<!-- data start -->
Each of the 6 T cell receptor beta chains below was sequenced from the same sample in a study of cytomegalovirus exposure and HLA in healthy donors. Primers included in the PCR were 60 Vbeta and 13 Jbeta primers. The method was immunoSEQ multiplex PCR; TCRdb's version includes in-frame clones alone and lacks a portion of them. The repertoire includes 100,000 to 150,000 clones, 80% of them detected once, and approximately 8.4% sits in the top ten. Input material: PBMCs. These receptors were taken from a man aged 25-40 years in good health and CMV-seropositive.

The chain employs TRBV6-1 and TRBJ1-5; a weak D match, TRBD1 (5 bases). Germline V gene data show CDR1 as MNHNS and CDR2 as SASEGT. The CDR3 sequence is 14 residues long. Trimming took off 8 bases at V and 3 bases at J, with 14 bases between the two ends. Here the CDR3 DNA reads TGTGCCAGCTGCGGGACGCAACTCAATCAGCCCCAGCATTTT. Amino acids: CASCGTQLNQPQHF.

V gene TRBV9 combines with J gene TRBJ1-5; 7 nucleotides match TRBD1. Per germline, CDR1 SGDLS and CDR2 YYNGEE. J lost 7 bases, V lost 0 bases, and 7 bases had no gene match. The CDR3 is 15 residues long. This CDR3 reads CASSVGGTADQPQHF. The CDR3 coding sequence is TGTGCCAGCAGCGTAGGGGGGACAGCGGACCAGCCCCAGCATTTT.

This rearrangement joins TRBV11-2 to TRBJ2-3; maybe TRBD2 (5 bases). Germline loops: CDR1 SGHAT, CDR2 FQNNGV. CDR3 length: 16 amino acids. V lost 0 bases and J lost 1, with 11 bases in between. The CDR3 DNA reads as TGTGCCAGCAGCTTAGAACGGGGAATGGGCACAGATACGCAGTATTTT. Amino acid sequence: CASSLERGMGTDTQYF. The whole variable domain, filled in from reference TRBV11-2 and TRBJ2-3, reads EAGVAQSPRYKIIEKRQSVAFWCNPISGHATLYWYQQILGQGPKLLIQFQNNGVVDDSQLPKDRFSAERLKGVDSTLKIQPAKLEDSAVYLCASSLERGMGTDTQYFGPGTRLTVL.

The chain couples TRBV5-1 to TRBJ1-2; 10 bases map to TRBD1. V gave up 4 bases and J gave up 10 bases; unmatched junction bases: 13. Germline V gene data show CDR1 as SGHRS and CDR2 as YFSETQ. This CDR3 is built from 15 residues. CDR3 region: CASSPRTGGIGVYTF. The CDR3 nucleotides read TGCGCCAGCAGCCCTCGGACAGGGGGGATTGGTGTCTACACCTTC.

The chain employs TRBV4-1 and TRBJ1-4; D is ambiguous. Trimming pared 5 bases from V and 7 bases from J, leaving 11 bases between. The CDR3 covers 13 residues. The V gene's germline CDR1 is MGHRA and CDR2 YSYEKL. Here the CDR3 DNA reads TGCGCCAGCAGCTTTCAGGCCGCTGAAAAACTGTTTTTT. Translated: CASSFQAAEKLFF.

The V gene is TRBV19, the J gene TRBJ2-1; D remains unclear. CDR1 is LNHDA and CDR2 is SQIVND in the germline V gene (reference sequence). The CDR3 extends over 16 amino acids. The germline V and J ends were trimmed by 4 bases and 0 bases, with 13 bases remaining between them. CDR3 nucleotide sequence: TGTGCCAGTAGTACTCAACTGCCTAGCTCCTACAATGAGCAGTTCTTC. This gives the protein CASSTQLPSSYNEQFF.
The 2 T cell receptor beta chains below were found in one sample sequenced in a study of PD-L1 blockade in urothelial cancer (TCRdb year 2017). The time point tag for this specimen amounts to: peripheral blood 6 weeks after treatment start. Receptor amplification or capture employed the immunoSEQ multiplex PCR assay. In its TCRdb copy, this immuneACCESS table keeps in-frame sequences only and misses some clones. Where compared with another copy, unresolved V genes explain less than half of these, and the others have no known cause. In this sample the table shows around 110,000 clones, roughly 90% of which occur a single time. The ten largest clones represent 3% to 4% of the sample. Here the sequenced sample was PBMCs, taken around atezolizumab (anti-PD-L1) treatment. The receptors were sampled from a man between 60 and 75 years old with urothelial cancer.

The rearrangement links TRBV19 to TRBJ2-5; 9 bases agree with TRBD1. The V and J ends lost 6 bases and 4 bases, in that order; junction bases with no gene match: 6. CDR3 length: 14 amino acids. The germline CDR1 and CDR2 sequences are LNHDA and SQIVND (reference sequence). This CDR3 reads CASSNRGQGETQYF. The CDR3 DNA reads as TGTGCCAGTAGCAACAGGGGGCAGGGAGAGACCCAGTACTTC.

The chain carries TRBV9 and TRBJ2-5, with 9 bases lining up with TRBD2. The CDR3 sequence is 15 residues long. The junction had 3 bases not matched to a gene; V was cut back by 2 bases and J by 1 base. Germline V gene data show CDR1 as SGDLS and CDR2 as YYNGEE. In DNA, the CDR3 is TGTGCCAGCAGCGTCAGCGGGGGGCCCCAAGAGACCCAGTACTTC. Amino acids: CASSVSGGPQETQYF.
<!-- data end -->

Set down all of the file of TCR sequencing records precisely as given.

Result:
Each of the 6 T cell receptor beta chains below was sequenced from the same sample in a study of cytomegalovirus exposure and HLA in healthy donors. Primers included in the PCR were 60 Vbeta and 13 Jbeta primers. The method was immunoSEQ multiplex PCR; TCRdb's version includes in-frame clones alone and lacks a portion of them. The repertoire includes 100,000 to 150,000 clones, 80% of them detected once, and approximately 8.4% sits in the top ten. Input material: PBMCs. These receptors were taken from a man aged 25-40 years in good health and CMV-seropositive.

The chain employs TRBV6-1 and TRBJ1-5; a weak D match, TRBD1 (5 bases). Germline V gene data show CDR1 as MNHNS and CDR2 as SASEGT. The CDR3 sequence is 14 residues long. Trimming took off 8 bases at V and 3 bases at J, with 14 bases between the two ends. Here the CDR3 DNA reads TGTGCCAGCTGCGGGACGCAACTCAATCAGCCCCAGCATTTT. Amino acids: CASCGTQLNQPQHF.

V gene TRBV9 combines with J gene TRBJ1-5; 7 nucleotides match TRBD1. Per germline, CDR1 SGDLS and CDR2 YYNGEE. J lost 7 bases, V lost 0 bases, and 7 bases had no gene match. The CDR3 is 15 residues long. This CDR3 reads CASSVGGTADQPQHF. The CDR3 coding sequence is TGTGCCAGCAGCGTAGGGGGGACAGCGGACCAGCCCCAGCATTTT.

This rearrangement joins TRBV11-2 to TRBJ2-3; maybe TRBD2 (5 bases). Germline loops: CDR1 SGHAT, CDR2 FQNNGV. CDR3 length: 16 amino acids. V lost 0 bases and J lost 1, with 11 bases in between. The CDR3 DNA reads as TGTGCCAGCAGCTTAGAACGGGGAATGGGCACAGATACGCAGTATTTT. Amino acid sequence: CASSLERGMGTDTQYF. The whole variable domain, filled in from reference TRBV11-2 and TRBJ2-3, reads EAGVAQSPRYKIIEKRQSVAFWCNPISGHATLYWYQQILGQGPKLLIQFQNNGVVDDSQLPKDRFSAERLKGVDSTLKIQPAKLEDSAVYLCASSLERGMGTDTQYFGPGTRLTVL.

The chain couples TRBV5-1 to TRBJ1-2; 10 bases map to TRBD1. V gave up 4 bases and J gave up 10 bases; unmatched junction bases: 13. Germline V gene data show CDR1 as SGHRS and CDR2 as YFSETQ. This CDR3 is built from 15 residues. CDR3 region: CASSPRTGGIGVYTF. The CDR3 nucleotides read TGCGCCAGCAGCCCTCGGACAGGGGGGATTGGTGTCTACACCTTC.

The chain employs TRBV4-1 and TRBJ1-4; D is ambiguous. Trimming pared 5 bases from V and 7 bases from J, leaving 11 bases between. The CDR3 covers 13 residues. The V gene's germline CDR1 is MGHRA and CDR2 YSYEKL. Here the CDR3 DNA reads TGCGCCAGCAGCTTTCAGGCCGCTGAAAAACTGTTTTTT. Translated: CASSFQAAEKLFF.

The V gene is TRBV19, the J gene TRBJ2-1; D remains unclear. CDR1 is LNHDA and CDR2 is SQIVND in the germline V gene (reference sequence). The CDR3 extends over 16 amino acids. The germline V and J ends were trimmed by 4 bases and 0 bases, with 13 bases remaining between them. CDR3 nucleotide sequence: TGTGCCAGTAGTACTCAACTGCCTAGCTCCTACAATGAGCAGTTCTTC. This gives the protein CASSTQLPSSYNEQFF.
The 2 T cell receptor beta chains below were found in one sample sequenced in a study of PD-L1 blockade in urothelial cancer (TCRdb year 2017). The time point tag for this specimen amounts to: peripheral blood 6 weeks after treatment start. Receptor amplification or capture employed the immunoSEQ multiplex PCR assay. In its TCRdb copy, this immuneACCESS table keeps in-frame sequences only and misses some clones. Where compared with another copy, unresolved V genes explain less than half of these, and the others have no known cause. In this sample the table shows around 110,000 clones, roughly 90% of which occur a single time. The ten largest clones represent 3% to 4% of the sample. Here the sequenced sample was PBMCs, taken around atezolizumab (anti-PD-L1) treatment. The receptors were sampled from a man between 60 and 75 years old with urothelial cancer.

The rearrangement links TRBV19 to TRBJ2-5; 9 bases agree with TRBD1. The V and J ends lost 6 bases and 4 bases, in that order; junction bases with no gene match: 6. CDR3 length: 14 amino acids. The germline CDR1 and CDR2 sequences are LNHDA and SQIVND (reference sequence). This CDR3 reads CASSNRGQGETQYF. The CDR3 DNA reads as TGTGCCAGTAGCAACAGGGGGCAGGGAGAGACCCAGTACTTC.

The chain carries TRBV9 and TRBJ2-5, with 9 bases lining up with TRBD2. The CDR3 sequence is 15 residues long. The junction had 3 bases not matched to a gene; V was cut back by 2 bases and J by 1 base. Germline V gene data show CDR1 as SGDLS and CDR2 as YYNGEE. In DNA, the CDR3 is TGTGCCAGCAGCGTCAGCGGGGGGCCCCAAGAGACCCAGTACTTC. Amino acids: CASSVSGGPQETQYF.